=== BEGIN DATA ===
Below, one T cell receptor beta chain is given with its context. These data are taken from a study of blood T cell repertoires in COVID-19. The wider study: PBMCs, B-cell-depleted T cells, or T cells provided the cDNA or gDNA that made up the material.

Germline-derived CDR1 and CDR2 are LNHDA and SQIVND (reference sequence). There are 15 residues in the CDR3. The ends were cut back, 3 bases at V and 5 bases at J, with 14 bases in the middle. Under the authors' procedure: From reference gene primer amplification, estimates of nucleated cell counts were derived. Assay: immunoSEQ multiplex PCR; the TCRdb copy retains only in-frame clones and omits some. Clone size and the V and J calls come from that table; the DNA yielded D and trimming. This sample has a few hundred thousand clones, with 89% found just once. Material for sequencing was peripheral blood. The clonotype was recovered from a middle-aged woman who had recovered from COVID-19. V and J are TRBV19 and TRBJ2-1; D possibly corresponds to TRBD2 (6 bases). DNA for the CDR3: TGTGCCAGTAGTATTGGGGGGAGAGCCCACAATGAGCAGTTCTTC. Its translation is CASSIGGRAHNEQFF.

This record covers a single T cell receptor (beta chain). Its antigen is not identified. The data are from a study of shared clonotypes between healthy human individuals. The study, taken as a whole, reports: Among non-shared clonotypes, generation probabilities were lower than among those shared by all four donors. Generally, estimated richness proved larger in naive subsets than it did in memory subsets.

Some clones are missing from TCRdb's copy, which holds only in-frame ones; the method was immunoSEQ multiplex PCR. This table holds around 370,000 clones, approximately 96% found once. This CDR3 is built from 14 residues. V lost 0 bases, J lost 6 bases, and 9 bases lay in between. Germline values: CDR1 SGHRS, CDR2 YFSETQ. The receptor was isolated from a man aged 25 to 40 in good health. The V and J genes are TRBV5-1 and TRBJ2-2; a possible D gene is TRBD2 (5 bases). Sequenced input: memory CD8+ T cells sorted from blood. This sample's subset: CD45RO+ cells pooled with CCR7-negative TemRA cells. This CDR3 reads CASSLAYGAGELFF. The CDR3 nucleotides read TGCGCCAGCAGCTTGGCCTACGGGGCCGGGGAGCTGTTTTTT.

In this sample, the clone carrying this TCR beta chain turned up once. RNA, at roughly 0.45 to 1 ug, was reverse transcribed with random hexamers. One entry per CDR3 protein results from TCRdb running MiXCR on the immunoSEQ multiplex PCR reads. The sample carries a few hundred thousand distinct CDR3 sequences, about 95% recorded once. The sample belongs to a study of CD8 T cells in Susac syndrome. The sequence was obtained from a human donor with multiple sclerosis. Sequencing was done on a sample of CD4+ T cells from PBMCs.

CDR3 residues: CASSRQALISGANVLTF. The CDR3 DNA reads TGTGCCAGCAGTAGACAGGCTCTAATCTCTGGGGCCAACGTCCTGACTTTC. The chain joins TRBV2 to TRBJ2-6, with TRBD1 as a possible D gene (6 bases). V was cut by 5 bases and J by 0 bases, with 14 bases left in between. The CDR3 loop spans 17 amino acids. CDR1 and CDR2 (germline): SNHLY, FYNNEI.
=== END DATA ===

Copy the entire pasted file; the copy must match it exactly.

Below, one T cell receptor beta chain is given with its context. These data are taken from a study of blood T cell repertoires in COVID-19. The wider study: PBMCs, B-cell-depleted T cells, or T cells provided the cDNA or gDNA that made up the material.

Germline-derived CDR1 and CDR2 are LNHDA and SQIVND (reference sequence). There are 15 residues in the CDR3. The ends were cut back, 3 bases at V and 5 bases at J, with 14 bases in the middle. Under the authors' procedure: From reference gene primer amplification, estimates of nucleated cell counts were derived. Assay: immunoSEQ multiplex PCR; the TCRdb copy retains only in-frame clones and omits some. Clone size and the V and J calls come from that table; the DNA yielded D and trimming. This sample has a few hundred thousand clones, with 89% found just once. Material for sequencing was peripheral blood. The clonotype was recovered from a middle-aged woman who had recovered from COVID-19. V and J are TRBV19 and TRBJ2-1; D possibly corresponds to TRBD2 (6 bases). DNA for the CDR3: TGTGCCAGTAGTATTGGGGGGAGAGCCCACAATGAGCAGTTCTTC. Its translation is CASSIGGRAHNEQFF.

This record covers a single T cell receptor (beta chain). Its antigen is not identified. The data are from a study of shared clonotypes between healthy human individuals. The study, taken as a whole, reports: Among non-shared clonotypes, generation probabilities were lower than among those shared by all four donors. Generally, estimated richness proved larger in naive subsets than it did in memory subsets.

Some clones are missing from TCRdb's copy, which holds only in-frame ones; the method was immunoSEQ multiplex PCR. This table holds around 370,000 clones, approximately 96% found once. This CDR3 is built from 14 residues. V lost 0 bases, J lost 6 bases, and 9 bases lay in between. Germline values: CDR1 SGHRS, CDR2 YFSETQ. The receptor was isolated from a man aged 25 to 40 in good health. The V and J genes are TRBV5-1 and TRBJ2-2; a possible D gene is TRBD2 (5 bases). Sequenced input: memory CD8+ T cells sorted from blood. This sample's subset: CD45RO+ cells pooled with CCR7-negative TemRA cells. This CDR3 reads CASSLAYGAGELFF. The CDR3 nucleotides read TGCGCCAGCAGCTTGGCCTACGGGGCCGGGGAGCTGTTTTTT.

In this sample, the clone carrying this TCR beta chain turned up once. RNA, at roughly 0.45 to 1 ug, was reverse transcribed with random hexamers. One entry per CDR3 protein results from TCRdb running MiXCR on the immunoSEQ multiplex PCR reads. The sample carries a few hundred thousand distinct CDR3 sequences, about 95% recorded once. The sample belongs to a study of CD8 T cells in Susac syndrome. The sequence was obtained from a human donor with multiple sclerosis. Sequencing was done on a sample of CD4+ T cells from PBMCs.

CDR3 residues: CASSRQALISGANVLTF. The CDR3 DNA reads TGTGCCAGCAGTAGACAGGCTCTAATCTCTGGGGCCAACGTCCTGACTTTC. The chain joins TRBV2 to TRBJ2-6, with TRBD1 as a possible D gene (6 bases). V was cut by 5 bases and J by 0 bases, with 14 bases left in between. The CDR3 loop spans 17 amino acids. CDR1 and CDR2 (germline): SNHLY, FYNNEI.